Jazz Consumer Guide (18):
Little Innovations Run the World
Echoes of Basie, Mingus, Tyner, etc., with chops and
abstractions all their own
by Tom Hull
Steven Bernstein's Millennial Territory Orchestra:
We Are MTO
Count Basie's ghost band is still working, available for gigs like
their recent post-historic match with a batch of old Ray Charles
tapes. They're still sharp and snappy, but nowhere near as fresh
as Bernstein's MTO. Bernstein boned up on Basie while working on
the soundtrack to Robert Altman's *Kansas City*, then transplanted the
idea of a KC territory band to the Tonic in NYC, gigging once a
week, not recording until they were too legendary to resist. Old
pieces from Basie, Don Redman, Fats Waller, and others genuinely
obscure; an old-sounding brass band "All You Need Is Love"; some
vocals and modern flourishes like lead guitar and Charlie Burnham
violin. I doubt anyone dances to them, but that doesn't mean
it isn't fun.
With alto saxophonist Rudresh Mahanthappa waxing Coltrane-ish,
it's tempting to cast Iyer as the new-model McCoy Tyner. He
plays with equal facility, but with no swing in his swagger.
He sets up rumbling rhythms, then busts them up into abstract
blocks. He can delicately ponder a slow spot, and no matter
how fast the pace picks up, he's always thinking ahead. He's
actually more impressive.
Ben Allison & Man Size Safe:
Little Things Run the World
Like fellow bassist-composer Charles Mingus, Allison uses his titles
to advertise public thoughts of no obvious relationship to the
music. The title cut refers to the Gaia hypothesis -- that bacteria
maintain the Earth as a habitable environment. "Man Size Safe" refers
to Dick Cheney, with "Blowback" is the consequence. Unlike Mingus,
Allison manifests little anger in his elegant and poignant postbop.
A little overblown, but hey, what else do you expect of a suite?
Using the Nels Cline Singers, plus extra guitar, as the core of
his rhythm section, Bernstein sounds Ellingtonian with just two
brass and two reeds.
Dave Douglas & Keystone:
Several years of electronic dabbling finally pay off: DJ Olive's
scratching and Adam Benjamin's Fender Rhodes are woven seamlessly
into the rhythm, but the garbled Bush sample seems to be there just
to make you wonder. New saxophonist Marcus Strickland more than
lives up to his illustrious predecessors. And then there's the
trumpeter: Douglas wins those polls not for his compositions --
he's too far over everyone's head for that -- but for his chops.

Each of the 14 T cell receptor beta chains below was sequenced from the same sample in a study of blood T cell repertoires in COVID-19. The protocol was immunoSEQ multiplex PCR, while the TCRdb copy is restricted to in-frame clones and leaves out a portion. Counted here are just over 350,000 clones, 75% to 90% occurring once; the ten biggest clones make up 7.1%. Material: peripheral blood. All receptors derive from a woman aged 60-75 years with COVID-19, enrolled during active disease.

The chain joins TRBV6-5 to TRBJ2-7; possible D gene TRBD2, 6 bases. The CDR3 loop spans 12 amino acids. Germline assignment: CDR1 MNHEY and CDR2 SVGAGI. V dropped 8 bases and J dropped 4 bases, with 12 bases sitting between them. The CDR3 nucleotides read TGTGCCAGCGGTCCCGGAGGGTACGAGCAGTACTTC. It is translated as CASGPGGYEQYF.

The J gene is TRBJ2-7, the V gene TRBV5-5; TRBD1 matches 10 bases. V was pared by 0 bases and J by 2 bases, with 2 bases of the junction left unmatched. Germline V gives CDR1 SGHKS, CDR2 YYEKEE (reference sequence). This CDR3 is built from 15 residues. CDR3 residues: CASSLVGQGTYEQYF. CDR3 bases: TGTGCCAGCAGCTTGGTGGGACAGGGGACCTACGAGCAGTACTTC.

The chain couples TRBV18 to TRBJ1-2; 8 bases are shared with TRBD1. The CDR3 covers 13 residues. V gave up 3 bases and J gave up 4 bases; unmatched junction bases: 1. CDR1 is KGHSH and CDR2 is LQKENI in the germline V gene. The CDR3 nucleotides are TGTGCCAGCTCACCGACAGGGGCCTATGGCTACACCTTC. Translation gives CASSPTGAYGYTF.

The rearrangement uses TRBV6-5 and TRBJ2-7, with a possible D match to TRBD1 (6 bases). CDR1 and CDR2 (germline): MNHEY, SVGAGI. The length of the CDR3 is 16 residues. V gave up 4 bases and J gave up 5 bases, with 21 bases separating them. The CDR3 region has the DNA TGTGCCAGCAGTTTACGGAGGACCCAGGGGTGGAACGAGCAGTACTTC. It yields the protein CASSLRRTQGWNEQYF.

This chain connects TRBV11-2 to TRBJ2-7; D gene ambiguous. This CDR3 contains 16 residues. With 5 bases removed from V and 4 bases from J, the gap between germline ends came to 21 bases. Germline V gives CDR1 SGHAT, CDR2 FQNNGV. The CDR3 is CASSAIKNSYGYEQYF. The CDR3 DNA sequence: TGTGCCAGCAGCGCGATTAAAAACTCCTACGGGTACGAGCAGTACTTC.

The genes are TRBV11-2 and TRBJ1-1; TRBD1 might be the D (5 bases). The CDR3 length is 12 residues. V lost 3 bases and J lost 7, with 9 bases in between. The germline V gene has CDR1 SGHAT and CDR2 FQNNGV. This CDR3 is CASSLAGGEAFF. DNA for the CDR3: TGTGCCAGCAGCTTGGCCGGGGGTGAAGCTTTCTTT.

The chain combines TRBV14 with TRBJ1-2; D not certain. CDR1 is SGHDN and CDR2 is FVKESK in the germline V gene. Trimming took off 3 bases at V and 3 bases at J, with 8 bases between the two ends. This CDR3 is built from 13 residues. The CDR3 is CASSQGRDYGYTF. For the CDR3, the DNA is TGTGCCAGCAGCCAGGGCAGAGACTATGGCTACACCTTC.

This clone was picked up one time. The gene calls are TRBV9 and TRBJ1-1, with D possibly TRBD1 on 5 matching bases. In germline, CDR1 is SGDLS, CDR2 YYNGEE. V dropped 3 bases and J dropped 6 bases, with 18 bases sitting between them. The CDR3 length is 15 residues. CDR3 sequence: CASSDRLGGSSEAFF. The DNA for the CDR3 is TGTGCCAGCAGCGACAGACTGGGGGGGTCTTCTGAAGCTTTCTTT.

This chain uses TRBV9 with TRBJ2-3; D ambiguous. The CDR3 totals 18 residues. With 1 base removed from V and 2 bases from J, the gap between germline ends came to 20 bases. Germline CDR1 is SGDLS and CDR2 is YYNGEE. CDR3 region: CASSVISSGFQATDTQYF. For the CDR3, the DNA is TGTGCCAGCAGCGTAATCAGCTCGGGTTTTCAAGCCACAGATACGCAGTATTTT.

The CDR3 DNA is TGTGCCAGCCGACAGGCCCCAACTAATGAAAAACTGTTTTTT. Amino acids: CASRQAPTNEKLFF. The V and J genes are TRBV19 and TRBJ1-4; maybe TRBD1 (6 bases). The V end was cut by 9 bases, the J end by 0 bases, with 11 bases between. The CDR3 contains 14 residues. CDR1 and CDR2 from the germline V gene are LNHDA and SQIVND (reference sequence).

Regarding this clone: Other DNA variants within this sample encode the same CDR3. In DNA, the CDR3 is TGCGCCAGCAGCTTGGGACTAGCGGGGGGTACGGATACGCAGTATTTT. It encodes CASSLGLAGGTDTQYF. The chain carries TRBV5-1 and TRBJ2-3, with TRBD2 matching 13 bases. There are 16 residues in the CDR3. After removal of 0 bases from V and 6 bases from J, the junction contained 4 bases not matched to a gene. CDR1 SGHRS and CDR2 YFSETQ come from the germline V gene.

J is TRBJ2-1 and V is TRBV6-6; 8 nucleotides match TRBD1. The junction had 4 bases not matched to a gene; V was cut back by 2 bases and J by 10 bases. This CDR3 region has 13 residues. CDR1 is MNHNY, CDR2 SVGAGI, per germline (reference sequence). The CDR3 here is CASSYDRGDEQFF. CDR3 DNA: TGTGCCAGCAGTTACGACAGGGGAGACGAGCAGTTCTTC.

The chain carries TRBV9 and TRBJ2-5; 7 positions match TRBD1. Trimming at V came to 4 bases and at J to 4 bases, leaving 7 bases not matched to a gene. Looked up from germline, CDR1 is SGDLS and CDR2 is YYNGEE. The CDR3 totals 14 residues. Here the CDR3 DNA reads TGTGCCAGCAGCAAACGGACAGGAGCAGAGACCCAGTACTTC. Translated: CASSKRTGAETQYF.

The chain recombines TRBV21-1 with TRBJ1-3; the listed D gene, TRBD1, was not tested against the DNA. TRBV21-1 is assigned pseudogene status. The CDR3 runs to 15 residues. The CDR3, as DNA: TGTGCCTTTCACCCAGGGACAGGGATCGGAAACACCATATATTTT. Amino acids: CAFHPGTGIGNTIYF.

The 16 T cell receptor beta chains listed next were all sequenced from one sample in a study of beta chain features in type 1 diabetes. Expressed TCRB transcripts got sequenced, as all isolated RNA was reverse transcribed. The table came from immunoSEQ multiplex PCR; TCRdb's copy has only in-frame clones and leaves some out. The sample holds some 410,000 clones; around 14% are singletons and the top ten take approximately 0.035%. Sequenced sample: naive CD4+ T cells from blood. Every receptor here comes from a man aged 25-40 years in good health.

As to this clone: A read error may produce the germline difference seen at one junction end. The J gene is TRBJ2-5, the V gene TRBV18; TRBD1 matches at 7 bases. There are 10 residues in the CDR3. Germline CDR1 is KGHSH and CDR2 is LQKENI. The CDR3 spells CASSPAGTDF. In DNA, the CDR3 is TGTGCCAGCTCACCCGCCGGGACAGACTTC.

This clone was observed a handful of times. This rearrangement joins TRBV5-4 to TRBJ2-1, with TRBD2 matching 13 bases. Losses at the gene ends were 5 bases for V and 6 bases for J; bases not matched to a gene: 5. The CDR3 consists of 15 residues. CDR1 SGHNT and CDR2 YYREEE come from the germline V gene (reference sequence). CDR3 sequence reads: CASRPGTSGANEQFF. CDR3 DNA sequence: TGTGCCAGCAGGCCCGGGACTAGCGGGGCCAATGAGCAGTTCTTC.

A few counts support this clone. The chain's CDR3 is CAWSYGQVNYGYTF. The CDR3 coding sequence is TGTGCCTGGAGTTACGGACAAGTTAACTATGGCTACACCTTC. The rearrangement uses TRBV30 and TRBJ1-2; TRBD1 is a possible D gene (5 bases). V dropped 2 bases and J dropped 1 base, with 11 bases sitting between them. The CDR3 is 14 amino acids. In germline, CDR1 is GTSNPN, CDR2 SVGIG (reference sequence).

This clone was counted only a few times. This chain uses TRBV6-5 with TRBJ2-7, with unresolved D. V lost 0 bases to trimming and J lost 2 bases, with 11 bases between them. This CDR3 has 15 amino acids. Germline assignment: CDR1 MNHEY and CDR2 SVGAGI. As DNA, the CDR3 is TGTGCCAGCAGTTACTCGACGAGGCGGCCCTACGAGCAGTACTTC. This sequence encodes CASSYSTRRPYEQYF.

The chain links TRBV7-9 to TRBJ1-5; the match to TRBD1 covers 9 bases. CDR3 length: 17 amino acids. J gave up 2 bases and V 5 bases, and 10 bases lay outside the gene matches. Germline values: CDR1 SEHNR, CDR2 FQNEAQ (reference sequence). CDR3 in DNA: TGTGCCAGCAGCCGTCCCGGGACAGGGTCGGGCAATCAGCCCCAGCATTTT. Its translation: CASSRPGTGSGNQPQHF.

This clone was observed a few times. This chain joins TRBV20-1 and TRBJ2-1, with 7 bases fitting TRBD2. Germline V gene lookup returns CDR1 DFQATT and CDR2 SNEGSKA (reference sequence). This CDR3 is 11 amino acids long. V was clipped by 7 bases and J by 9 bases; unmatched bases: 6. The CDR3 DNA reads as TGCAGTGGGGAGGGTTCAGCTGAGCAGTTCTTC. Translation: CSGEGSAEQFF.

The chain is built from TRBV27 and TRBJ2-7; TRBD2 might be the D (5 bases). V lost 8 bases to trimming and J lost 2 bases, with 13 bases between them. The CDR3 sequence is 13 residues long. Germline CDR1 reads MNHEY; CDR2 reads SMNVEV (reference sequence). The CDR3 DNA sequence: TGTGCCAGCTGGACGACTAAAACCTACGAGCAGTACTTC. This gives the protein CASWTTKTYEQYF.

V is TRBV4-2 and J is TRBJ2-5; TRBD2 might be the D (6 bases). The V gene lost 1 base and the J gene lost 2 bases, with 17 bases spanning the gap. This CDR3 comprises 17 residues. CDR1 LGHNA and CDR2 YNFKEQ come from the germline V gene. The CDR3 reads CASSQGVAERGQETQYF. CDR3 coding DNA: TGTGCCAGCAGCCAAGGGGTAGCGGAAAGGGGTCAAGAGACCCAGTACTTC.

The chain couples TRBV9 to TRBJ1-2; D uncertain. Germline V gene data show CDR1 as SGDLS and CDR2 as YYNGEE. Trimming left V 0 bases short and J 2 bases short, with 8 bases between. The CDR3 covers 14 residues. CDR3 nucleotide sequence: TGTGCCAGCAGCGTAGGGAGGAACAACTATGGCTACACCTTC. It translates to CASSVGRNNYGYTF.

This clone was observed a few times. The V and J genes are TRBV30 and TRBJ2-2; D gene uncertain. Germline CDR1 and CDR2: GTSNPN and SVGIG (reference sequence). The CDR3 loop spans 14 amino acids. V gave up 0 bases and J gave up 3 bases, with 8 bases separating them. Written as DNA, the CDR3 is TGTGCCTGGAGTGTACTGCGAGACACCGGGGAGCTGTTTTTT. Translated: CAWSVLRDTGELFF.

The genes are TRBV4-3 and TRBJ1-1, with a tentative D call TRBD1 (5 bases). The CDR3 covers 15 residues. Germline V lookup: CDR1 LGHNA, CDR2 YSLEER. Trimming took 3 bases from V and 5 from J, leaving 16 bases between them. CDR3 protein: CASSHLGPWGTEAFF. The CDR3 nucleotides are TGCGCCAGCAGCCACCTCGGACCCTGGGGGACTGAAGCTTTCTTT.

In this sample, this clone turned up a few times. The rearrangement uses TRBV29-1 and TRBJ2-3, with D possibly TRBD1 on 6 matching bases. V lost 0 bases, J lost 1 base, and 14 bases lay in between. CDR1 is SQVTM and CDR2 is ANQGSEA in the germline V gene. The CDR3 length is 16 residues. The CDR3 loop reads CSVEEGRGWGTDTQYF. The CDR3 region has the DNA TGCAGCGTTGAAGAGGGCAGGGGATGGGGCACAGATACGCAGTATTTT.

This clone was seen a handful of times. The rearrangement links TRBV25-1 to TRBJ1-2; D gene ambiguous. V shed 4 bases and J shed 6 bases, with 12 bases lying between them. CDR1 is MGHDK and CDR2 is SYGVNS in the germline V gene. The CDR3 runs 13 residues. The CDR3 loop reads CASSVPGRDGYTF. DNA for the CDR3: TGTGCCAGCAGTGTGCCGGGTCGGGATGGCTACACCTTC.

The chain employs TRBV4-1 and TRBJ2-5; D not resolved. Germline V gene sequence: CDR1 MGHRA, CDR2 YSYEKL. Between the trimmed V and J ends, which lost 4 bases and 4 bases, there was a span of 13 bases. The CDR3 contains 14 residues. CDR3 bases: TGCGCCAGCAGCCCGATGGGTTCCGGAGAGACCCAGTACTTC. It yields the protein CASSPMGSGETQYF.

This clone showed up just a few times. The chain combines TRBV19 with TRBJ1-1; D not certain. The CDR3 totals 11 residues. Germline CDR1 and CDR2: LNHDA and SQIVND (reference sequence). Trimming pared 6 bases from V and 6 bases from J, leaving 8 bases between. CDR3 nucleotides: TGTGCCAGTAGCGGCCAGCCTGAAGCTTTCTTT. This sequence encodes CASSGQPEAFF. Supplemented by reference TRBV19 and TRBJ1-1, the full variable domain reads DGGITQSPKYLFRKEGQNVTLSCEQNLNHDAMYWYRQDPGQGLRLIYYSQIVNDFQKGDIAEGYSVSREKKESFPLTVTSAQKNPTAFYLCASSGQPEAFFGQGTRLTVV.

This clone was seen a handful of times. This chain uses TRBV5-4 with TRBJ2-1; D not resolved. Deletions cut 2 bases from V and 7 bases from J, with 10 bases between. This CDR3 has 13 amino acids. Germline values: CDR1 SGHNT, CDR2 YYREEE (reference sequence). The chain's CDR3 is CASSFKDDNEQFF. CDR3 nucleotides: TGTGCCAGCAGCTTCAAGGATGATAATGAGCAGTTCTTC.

The sweet spot between Ellis's sparsely avant Chicago Spontaneous
Combustion Suite and his luxuriantly Mali-meets-Brazil Speak in
Tones project Subaro: a group from the nordeste Brazilian
melting pot, with a groove that can't stop, chants that don't get
in the way, and the leader's soprano sax, which bites a little
when he gets excited.
Scott Fields Freetet:
Bitter Love Songs
Exorcising the "slime trail of bile that love leaves behind,"
Fields's guitar doesn't ramble for once: he is focused, calm,
cool, concise. Bass and drums forego the avant free-for-all,
keeping him on track without demanding attention. His misery
is our gain.
Steve Lehman's alto sax distills the acidic tones of his mentors
Jackie McLean and Anthony Braxton, which might seem to limit him,
but his trio support here from pianist Vijay Iyer and drummer
Tyshawn Sorey is so brimful with clever ideas and good cheer
that he simply brings them back into earthly balance. Too tight
to be a supergroup, although the individual talents warrant
David Murray/Mal Waldron:
(2001, Justin Time)
Cut in Brussels a year before Waldron's death, this may now be
seen as a remembrance of an all-time piano great, but Murray
fills the room so prodigiously that you have to work to hear
how skillfully Waldron ties it all together.
Some Blues but Not the Kind That's Blue
Two "small group" sessions that fell through the cracks and
wound up in Atavistic's remarkable Unheard Music Series. Mostly
covers, familiar songs like "My Favorite Things" and "Black
Magic" shot into unforseen orbits. The horns cut the grease,
but the piano (or organ on the 1973 tracks) dominates: Ra's
mix of stride, bebop, and something from the outer reaches
of the galaxy is pretty amazing.
Road Shows Vol. 1
Who else could throw together an album of seven concert shots
spanning 27 years, with five different drummers, and make it
all sound of a piece, much less a tour de force?
Opening up feature space for cellist Fred Lonberg-Holm slows them
down, drawing in Ken Vandermark's clarinet for approximate ballads.
Still, most of this is loud enough, and when they crank it up,
what you notice even more than Dave Rempis' lead sax lines is
how strong an agile Vandermark has gotten on baritone. A composer's
group with improvisers' skills, they haven't dropped a merely good
record since 2000's *Burn the Incline*.
Steve Reid Ensemble:
Itinerant drummer, with Kieran Hebden's laptop in tow, meets up
with Senegalese pros for a slick little groovefest.
Roots & Grooves
The WDR Big Band Cologne goes to heaven, backing the man with the
keys to one disc of Ray Charles, a second of James Brown.
Unreleased Art, Vol. III: The Croydon Concert, May 14, 1981
A hot set with a "favorite group" he rarely recorded with --
remarkable as usual.
Peter Brötzmann/Peeter Uuskyla:
Two discs, no bassist, less terror, more soul, vibrant as ever,
aging with some grace, some bitterness.
Bobby Previte & the New Bump:
Set the Alarm for Monday
Slick rhythm, with drums and vibes leaping over one another, but